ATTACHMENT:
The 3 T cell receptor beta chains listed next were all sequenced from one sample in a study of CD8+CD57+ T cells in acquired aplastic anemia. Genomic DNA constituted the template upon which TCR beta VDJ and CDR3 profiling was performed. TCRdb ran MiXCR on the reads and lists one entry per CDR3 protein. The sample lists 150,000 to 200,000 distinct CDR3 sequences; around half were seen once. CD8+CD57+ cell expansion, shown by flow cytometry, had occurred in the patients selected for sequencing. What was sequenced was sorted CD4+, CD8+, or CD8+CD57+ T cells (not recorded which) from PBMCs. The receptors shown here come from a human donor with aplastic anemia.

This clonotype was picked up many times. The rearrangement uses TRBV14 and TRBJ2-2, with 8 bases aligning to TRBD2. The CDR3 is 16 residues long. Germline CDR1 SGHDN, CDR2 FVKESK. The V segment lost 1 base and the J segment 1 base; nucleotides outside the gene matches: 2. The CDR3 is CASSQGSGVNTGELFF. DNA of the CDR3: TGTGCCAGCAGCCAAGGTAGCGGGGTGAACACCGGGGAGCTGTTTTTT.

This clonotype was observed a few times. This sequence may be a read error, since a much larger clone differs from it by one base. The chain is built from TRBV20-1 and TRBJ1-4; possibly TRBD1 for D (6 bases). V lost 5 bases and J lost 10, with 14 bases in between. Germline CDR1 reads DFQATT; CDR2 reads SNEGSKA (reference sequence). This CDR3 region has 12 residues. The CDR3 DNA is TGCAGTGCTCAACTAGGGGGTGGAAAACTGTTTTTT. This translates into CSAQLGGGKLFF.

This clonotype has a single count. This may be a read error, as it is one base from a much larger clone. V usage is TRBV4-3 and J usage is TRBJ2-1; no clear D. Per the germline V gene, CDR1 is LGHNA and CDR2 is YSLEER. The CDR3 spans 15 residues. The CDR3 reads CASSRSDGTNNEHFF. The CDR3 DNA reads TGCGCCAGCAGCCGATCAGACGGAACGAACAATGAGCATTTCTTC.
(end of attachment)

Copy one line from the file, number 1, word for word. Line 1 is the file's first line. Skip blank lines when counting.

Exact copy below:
The 3 T cell receptor beta chains listed next were all sequenced from one sample in a study of CD8+CD57+ T cells in acquired aplastic anemia. Genomic DNA constituted the template upon which TCR beta VDJ and CDR3 profiling was performed. TCRdb ran MiXCR on the reads and lists one entry per CDR3 protein. The sample lists 150,000 to 200,000 distinct CDR3 sequences; around half were seen once. CD8+CD57+ cell expansion, shown by flow cytometry, had occurred in the patients selected for sequencing. What was sequenced was sorted CD4+, CD8+, or CD8+CD57+ T cells (not recorded which) from PBMCs. The receptors shown here come from a human donor with aplastic anemia.